Dr. Grace Baranek, et. al. at UNC-Chapel Hill conducted a review of home videos from early childhood (9-12 months) of
infants who were later diagnosed with autism. Such children already show developmental irregularities at that age. ...
Also, thimerosol has largely been phased out in the U.S., with no change in autism rates. ... Autism rates are also
correlated with the age of the mother.
- Experts Find No Vaccine-Autism Link
May 19, 2004
- Especially convincing were a Danish study showing no difference in the rate of autism between children who got
thimerosal-containing vaccines and those who did not and a British study showing no relationship between the introduction of
MMR and autism rates, or between the timing of a vaccination and the onset of autism symptoms.
- What is different about the cerebellums of individuals with autism? The whole posterior cerebellum is small, and the cerebellar
vermis is reduced by 10-15%. According to a study by Ritvo, there is a 40-50% loss of Purkinje cells in individuals with autism.
The inferior olive sends "climbing fibers" to the Purkinje cells, capturing them for specific cerebellar functions, such as motor
functioning, speech, attention, etc. In neurologically typical people, there are plenty of Purkinje cells to allow the cells to specialize
for these different functions. But in individuals with autism there are far fewer Purkinje cells, so each cell may have lots of
climbing fibers for several different functions. Since each Purkinje cell may receive conflicting messages about what it should be
doing at any time, the individual may experience difficulty performing the kinds of activities controlled by these cells. These
abnormalities start very early in development, before birth. ... The overgrowth of the frontal lobes starts at some point between
birth and age two, and continues until about age five or six.
- In the Jan. 1, 2003, Journal of Neuroscience, scientists led by Paul H. Patterson of the California Institute of Technology in
Pasadena reported that when pregnant mice were infected with a modified human-flu virus, they produced offspring that, as
adults, behaved in ways similar to those of many autistic children. Compared with a control group, the affected mice interacted
less and were unusually anxious under mildly stressful situations and around unfamiliar objects. The scientists also found
unusually low numbers of critical signaling components, called Purkinje cells, in brain tissue of the affected mice. Autopsies of
people with autism have revealed fewer than normal of these cells. In an upcoming International Journal of Developmental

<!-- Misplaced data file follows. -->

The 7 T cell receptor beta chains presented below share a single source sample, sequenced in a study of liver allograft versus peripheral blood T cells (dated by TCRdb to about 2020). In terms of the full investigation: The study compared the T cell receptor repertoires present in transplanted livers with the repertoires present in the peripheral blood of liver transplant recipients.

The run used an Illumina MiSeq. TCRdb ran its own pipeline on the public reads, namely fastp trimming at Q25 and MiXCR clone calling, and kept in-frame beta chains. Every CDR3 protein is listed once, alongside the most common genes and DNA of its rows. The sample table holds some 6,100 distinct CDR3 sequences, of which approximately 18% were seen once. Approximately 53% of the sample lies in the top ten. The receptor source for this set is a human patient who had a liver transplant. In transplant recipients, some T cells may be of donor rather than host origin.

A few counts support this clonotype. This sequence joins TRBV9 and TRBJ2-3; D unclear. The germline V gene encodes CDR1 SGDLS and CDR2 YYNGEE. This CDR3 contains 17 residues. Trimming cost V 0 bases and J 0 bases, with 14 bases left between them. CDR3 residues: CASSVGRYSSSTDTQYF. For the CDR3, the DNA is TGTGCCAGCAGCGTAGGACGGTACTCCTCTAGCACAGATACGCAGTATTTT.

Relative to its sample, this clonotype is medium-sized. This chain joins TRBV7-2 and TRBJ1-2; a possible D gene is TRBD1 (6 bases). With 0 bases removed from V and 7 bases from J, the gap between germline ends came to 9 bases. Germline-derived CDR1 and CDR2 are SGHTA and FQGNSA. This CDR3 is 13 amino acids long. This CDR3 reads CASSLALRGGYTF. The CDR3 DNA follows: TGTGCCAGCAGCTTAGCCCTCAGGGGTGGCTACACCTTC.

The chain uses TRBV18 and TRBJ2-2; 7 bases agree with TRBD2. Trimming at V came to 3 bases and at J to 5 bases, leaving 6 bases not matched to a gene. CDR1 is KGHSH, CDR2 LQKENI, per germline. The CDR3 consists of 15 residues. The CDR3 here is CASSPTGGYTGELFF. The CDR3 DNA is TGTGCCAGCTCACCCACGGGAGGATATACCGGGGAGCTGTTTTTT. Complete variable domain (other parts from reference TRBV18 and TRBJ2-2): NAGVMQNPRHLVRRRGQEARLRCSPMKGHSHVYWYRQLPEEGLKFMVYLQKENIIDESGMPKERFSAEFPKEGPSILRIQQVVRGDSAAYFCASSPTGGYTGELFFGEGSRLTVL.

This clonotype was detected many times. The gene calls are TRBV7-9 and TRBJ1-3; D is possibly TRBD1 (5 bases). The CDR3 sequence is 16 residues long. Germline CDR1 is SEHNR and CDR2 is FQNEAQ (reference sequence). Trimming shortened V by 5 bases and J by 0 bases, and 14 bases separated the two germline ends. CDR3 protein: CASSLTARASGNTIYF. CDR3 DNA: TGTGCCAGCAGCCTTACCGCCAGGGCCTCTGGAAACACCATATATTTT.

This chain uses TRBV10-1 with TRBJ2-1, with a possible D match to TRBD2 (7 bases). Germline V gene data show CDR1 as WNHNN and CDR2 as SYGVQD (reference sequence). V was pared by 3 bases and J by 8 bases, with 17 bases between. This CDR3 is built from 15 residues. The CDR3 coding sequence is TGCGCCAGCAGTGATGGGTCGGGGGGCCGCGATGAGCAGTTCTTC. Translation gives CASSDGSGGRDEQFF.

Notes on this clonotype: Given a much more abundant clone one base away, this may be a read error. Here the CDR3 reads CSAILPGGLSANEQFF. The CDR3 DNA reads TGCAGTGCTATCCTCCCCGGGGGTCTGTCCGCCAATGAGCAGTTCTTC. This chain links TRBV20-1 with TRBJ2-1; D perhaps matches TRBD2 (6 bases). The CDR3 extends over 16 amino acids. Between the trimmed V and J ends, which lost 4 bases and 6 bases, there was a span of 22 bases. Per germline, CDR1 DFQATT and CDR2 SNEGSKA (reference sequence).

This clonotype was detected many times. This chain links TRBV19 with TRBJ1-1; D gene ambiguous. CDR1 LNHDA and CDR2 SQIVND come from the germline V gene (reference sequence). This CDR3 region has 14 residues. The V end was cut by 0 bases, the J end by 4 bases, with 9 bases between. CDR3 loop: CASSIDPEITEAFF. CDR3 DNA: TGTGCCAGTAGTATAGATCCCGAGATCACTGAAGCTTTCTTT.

Neuroscience, Patterson's group reports that altered brain development in the mice doesn't appear to occur as a direct result of
viral infection in the fetus. Instead, "there's evidence it's related to a natural immune response in the mother, [but the] mechanism
is something we're still working on," says Patterson. Some of the molecules that the mother uses to fight the virus may be crossing
the placenta and affecting brain development in the fetus, he explains. If so, the problem wouldn't be specific to the flu virus.
"Lots of kinds of infection could lead to the same effects," Patterson says. [Note: it has long been known that pregnancies during
a flu epidemic result in more schizophrenia among the offspring.]
- Autism is a neurological disorder that is not a result of psychological factors. A complex inheritance of many interacting genetic
factors cause most cases of autism. There is a continuum from normal to abnormal. Autistic traits often show up in a mild degree
in the parents, siblings, and close relatives of an autistic child (Narayan et al. 1990; Landa et al. 1992). Some of the traits that
seemed to be associated with autism are: intellectual prowess, shyness, learning disabilities, depression, anxiety, panic attacks,
Tourettes (tic disorder), and alcoholism (Narayan et al. 1990; Sverd 1991). There is a high correlation between Asperger's
syndrome and manic depression (Delong and Dyer 1988). Possibly a small amount of these genetic traits confers an advantage,
such as high intelligence or creativity; too many of the traits will cause problems (Clark 1993) Other causes of autism are the
Fragile X gene, insults to the fetus, such as Rubella or other viruses, and high fevers at a young age.
Brain autopsy research (Bauman 1991, Bauman and Kemper 1994) and MRI studies (Courchesne et al. 1988; Hashimoto et al.
1992) indicate that people with autism have structural abnormalities in the brain. Certain areas of the brain, such as the limbic
system and cerebellum are immature. Other studies have shown that lower functioning people with autism also have abnormally
slow transmission of nerve impulses through the brain stem (McClelland et al. 1993) and immature EEG patterns (Cantor et al.
1986). Dr. Patricia Rodier (2000) explains that the brain abnormalities that cause autism occur very early in the developing
embryo. Her research has shown that there are defects in the developing brain stem that happened near the end of the first month
of pregnancy. A structure called 'the superior olive' is missing in the brain stem. This may explain the lack of cerebellum
development in autism. In summary, autism is a disorder in which some parts of the brain are underdeveloped and other parts
may be overdeveloped. This may be a possible explanation for why some autistic people have enhanced visual and savant skills.